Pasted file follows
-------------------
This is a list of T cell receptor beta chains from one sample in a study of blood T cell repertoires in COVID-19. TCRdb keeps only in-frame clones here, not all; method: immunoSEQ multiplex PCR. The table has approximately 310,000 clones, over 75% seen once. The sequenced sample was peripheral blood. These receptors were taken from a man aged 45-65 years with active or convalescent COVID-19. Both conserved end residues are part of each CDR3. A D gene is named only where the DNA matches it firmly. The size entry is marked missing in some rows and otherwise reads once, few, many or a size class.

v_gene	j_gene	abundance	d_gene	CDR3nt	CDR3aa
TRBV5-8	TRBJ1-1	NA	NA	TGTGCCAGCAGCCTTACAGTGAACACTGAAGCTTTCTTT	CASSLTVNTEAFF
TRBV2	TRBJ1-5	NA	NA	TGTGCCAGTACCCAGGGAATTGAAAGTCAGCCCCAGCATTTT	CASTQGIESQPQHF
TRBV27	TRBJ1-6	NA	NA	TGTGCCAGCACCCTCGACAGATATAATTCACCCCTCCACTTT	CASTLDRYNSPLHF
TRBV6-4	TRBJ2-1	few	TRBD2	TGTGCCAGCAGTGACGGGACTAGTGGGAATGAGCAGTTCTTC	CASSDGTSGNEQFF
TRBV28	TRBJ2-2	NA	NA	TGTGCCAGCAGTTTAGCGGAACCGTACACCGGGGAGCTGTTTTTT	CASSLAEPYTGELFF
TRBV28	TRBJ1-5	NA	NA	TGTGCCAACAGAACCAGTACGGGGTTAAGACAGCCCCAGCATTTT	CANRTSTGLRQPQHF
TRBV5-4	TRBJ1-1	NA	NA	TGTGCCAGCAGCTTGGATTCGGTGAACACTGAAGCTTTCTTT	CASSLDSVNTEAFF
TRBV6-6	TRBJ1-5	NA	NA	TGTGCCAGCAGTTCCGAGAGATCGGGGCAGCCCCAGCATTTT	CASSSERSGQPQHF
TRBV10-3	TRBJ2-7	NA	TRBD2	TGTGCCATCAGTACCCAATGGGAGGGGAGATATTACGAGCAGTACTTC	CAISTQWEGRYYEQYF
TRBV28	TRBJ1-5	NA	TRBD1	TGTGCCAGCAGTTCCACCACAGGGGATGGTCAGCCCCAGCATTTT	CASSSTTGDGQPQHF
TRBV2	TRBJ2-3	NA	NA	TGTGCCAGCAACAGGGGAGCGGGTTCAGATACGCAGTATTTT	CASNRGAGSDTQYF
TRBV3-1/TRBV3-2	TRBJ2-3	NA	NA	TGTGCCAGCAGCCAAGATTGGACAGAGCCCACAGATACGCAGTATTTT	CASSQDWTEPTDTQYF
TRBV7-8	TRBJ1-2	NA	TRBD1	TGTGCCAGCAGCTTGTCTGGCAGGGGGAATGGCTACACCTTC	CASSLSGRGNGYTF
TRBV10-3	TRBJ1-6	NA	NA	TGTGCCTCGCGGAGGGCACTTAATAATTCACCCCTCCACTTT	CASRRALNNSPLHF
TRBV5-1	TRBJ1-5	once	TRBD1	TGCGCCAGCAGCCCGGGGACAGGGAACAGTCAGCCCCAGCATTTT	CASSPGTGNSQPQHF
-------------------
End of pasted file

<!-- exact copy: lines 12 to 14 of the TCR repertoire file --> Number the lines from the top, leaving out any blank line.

TRBV28	TRBJ1-5	NA	TRBD1	TGTGCCAGCAGTTCCACCACAGGGGATGGTCAGCCCCAGCATTTT	CASSSTTGDGQPQHF
TRBV2	TRBJ2-3	NA	NA	TGTGCCAGCAACAGGGGAGCGGGTTCAGATACGCAGTATTTT	CASNRGAGSDTQYF
TRBV3-1/TRBV3-2	TRBJ2-3	NA	NA	TGTGCCAGCAGCCAAGATTGGACAGAGCCCACAGATACGCAGTATTTT	CASSQDWTEPTDTQYF